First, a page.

Secret Doors

Adjaye to design interactive spy museum in midtown Manhattan

Adjaye to design Spy Museum in midtown Manhattan. Rendering of Spyscape's stacked, layered, mysterious spaces. (Courtesy Adjaye Associates)

Adjaye Associates today revealed designs for SPYSCAPE, a spy museum and interactive experience in Midtown Manhattan that will open this December.

The 60,000-square-foot space, located at 928 8th Ave., will essentially create a small town inside two floors of a midtown office building; exhibitions are housed in bespoke pavilions, each focused on one of seven themes of spying. Varied environments continually shift visitors’ perspectives, using lighting, screens, bridges and transparency between floors to create a sense of intrigue, curiosity and maybe a little dread. Materials like smoked glass, fiber cement, dark grey acoustic paneling and weathered and mirror-polished steel add to the shadowy, enigmatic environment.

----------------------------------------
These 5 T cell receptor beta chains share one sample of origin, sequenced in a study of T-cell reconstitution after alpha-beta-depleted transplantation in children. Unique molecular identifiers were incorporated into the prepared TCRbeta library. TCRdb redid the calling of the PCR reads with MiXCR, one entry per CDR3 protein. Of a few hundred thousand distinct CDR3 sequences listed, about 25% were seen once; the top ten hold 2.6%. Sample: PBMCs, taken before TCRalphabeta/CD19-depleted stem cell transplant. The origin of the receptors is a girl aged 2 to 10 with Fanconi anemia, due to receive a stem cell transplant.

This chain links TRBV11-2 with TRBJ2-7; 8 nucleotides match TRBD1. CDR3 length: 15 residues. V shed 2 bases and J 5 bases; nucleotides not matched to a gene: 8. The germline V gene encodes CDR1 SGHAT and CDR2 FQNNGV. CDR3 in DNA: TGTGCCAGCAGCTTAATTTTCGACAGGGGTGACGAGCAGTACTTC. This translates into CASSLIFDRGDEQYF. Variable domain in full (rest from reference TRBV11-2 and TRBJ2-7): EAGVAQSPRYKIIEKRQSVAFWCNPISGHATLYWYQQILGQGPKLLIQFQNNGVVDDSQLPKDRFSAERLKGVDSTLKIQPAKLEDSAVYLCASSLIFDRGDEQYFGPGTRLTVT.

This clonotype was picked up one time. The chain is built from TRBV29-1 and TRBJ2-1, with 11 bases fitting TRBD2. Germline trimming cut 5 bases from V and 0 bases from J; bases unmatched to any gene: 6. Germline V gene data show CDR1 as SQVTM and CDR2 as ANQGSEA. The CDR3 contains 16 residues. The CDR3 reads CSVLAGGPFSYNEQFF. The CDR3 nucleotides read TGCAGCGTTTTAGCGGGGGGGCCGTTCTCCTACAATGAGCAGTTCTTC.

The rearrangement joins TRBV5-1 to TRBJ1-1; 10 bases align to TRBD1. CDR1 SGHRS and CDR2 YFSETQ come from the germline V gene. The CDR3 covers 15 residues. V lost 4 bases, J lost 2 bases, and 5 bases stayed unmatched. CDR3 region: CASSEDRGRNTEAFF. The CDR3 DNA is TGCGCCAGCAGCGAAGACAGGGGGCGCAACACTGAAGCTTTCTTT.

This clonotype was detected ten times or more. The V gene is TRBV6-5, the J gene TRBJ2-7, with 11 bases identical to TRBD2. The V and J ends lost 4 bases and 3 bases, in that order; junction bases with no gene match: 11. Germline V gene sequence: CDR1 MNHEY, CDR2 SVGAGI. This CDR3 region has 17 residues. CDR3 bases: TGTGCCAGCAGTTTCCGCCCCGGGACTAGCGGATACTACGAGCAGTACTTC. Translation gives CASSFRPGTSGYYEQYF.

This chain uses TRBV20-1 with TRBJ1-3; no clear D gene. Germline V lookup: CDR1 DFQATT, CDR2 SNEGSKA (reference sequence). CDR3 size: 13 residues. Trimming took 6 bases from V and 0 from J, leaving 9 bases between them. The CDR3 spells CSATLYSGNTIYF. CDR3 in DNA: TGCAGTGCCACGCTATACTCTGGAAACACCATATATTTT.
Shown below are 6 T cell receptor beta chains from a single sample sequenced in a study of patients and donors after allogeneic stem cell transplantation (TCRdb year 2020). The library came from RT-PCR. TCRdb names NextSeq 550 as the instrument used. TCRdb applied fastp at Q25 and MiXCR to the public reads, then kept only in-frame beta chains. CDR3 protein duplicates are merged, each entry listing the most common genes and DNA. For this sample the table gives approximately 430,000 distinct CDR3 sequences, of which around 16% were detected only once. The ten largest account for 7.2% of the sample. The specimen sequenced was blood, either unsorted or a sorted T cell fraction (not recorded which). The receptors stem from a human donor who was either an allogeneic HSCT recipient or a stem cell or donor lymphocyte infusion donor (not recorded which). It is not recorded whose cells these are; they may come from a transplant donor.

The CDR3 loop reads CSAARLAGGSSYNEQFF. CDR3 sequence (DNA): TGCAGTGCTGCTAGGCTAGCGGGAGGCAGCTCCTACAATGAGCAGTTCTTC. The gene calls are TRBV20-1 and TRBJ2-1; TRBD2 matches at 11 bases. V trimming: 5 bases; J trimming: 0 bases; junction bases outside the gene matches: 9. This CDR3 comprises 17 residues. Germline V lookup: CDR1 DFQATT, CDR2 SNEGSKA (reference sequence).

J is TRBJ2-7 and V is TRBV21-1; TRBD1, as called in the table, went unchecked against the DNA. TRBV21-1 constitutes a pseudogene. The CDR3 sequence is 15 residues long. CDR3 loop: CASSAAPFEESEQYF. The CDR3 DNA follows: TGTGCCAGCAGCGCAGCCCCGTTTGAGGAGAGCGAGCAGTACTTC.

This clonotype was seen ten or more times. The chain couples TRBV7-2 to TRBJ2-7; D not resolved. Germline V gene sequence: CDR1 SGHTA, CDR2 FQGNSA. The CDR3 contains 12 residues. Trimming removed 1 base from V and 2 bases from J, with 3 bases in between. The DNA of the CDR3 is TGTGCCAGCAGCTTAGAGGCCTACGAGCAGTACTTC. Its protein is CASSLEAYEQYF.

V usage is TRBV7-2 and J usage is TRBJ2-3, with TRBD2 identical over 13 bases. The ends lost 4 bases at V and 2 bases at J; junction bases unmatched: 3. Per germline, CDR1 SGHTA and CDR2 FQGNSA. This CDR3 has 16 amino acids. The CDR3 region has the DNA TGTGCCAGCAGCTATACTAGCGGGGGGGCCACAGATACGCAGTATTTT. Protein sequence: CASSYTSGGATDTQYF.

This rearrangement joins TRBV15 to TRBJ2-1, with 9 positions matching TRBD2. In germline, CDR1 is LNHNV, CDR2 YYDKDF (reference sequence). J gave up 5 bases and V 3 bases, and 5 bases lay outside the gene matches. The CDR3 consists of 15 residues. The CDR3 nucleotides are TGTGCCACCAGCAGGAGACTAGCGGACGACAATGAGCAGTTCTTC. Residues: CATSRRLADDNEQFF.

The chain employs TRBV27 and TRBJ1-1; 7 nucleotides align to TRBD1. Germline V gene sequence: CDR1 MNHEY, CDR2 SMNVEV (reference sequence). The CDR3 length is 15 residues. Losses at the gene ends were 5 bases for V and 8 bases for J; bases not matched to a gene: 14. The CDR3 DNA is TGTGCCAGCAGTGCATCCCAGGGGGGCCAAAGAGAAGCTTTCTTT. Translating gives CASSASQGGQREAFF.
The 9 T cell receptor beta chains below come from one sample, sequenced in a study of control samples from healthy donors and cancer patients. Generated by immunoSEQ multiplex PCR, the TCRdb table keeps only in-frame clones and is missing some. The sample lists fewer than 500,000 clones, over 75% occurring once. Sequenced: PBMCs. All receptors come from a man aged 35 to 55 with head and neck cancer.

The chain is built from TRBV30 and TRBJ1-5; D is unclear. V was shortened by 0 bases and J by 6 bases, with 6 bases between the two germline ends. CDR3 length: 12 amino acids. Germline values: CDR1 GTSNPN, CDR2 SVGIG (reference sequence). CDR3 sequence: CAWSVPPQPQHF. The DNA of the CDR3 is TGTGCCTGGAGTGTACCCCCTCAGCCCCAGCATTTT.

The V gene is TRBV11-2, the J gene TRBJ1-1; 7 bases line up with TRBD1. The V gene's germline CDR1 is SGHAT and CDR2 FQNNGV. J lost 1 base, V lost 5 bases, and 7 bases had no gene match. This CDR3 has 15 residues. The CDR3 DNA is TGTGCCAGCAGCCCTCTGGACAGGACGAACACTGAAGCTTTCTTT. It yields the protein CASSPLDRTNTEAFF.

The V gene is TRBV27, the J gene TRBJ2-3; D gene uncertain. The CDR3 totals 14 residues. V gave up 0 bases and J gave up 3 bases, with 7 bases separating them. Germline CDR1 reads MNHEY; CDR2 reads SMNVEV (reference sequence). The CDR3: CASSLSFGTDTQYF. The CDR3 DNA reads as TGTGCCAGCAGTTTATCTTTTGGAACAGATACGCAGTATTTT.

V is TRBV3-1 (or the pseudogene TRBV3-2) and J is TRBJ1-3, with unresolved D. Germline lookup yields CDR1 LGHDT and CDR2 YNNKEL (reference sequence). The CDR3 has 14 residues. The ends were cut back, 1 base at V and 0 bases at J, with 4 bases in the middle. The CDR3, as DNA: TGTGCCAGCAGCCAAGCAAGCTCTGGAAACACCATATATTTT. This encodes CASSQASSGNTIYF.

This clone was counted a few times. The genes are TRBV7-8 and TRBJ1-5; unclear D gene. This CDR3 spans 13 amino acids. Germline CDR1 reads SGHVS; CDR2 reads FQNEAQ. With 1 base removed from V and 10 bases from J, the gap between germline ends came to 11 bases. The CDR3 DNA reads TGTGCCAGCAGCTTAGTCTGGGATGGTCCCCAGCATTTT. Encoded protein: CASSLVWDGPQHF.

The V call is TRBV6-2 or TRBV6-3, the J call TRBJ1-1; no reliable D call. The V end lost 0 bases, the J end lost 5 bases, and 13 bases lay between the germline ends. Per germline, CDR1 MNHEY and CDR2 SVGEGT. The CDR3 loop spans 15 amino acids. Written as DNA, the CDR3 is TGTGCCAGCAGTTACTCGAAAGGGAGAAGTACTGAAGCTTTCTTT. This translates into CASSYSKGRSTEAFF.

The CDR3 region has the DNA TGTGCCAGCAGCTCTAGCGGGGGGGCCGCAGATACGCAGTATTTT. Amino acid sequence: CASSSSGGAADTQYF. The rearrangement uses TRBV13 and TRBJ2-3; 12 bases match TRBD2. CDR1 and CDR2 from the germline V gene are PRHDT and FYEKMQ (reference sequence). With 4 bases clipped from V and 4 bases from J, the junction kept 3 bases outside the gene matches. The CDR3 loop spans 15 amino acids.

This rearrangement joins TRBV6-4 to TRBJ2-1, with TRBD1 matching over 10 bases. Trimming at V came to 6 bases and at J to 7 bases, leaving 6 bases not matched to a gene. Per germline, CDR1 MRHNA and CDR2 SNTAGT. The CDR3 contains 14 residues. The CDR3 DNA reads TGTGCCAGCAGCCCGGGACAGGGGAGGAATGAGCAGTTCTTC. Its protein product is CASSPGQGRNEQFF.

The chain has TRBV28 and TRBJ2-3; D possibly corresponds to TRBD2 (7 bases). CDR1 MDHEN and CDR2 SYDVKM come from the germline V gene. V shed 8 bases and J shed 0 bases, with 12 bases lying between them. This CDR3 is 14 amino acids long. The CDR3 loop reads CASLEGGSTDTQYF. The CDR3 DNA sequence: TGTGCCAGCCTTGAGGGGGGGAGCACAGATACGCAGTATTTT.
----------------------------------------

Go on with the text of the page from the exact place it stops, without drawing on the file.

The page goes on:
One pavilion, focused on surveillance, will be clad in curved, weathered steel panels. (Courtesy Adjaye Associates)

Visitors enter the exhibition through a vaulted light canopy, after which partially-obscured circulation spaces open up into the varied pavilions and immersive multimedia environments featuring digital displays on screens, tables, even floors and walls.

“We’ve been able to challenge the traditional museum typology with a design that straddles the physical and digital worlds,” said Lucy Tilley, Associate Director for Adjaye Associates.

One of the largest structures (focusing on surveillance) will consist of a giant drum clad with curved, weathered steel panels. Other zones will focus on hacking, interrogation, code breaking and historic spy artifacts. The project was developed in collaboration with former station chiefs and directors of various intelligence agencies who, of course, can’t reveal who they are. The museum will also contain a café, private event space, and a book shop containing several rare spy tomes. Tickets are on sale as of today here.

Exhibits will include multimedia displays in kiosks and on walls, tables and floors. (Courrtesy Adjaye Associates)

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